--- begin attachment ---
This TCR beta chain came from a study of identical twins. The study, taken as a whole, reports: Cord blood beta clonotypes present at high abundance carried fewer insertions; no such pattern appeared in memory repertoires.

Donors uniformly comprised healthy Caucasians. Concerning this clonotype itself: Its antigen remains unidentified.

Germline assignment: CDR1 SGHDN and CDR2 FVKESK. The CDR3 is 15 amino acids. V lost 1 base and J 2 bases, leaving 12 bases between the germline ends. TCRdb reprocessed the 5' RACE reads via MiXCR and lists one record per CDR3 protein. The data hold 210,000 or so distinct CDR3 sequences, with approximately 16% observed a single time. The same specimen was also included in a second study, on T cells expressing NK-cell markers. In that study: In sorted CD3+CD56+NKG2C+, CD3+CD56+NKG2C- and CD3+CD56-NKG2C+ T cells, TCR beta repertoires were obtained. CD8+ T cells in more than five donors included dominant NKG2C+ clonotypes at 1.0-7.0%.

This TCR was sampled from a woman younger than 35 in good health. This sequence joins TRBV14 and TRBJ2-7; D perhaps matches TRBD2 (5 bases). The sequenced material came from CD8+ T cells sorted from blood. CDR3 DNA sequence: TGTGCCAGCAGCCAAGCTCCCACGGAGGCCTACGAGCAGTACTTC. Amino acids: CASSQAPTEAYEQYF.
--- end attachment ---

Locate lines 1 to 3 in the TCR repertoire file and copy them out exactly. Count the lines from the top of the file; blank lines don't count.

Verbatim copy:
This TCR beta chain came from a study of identical twins. The study, taken as a whole, reports: Cord blood beta clonotypes present at high abundance carried fewer insertions; no such pattern appeared in memory repertoires.

Donors uniformly comprised healthy Caucasians. Concerning this clonotype itself: Its antigen remains unidentified.

Germline assignment: CDR1 SGHDN and CDR2 FVKESK. The CDR3 is 15 amino acids. V lost 1 base and J 2 bases, leaving 12 bases between the germline ends. TCRdb reprocessed the 5' RACE reads via MiXCR and lists one record per CDR3 protein. The data hold 210,000 or so distinct CDR3 sequences, with approximately 16% observed a single time. The same specimen was also included in a second study, on T cells expressing NK-cell markers. In that study: In sorted CD3+CD56+NKG2C+, CD3+CD56+NKG2C- and CD3+CD56-NKG2C+ T cells, TCR beta repertoires were obtained. CD8+ T cells in more than five donors included dominant NKG2C+ clonotypes at 1.0-7.0%.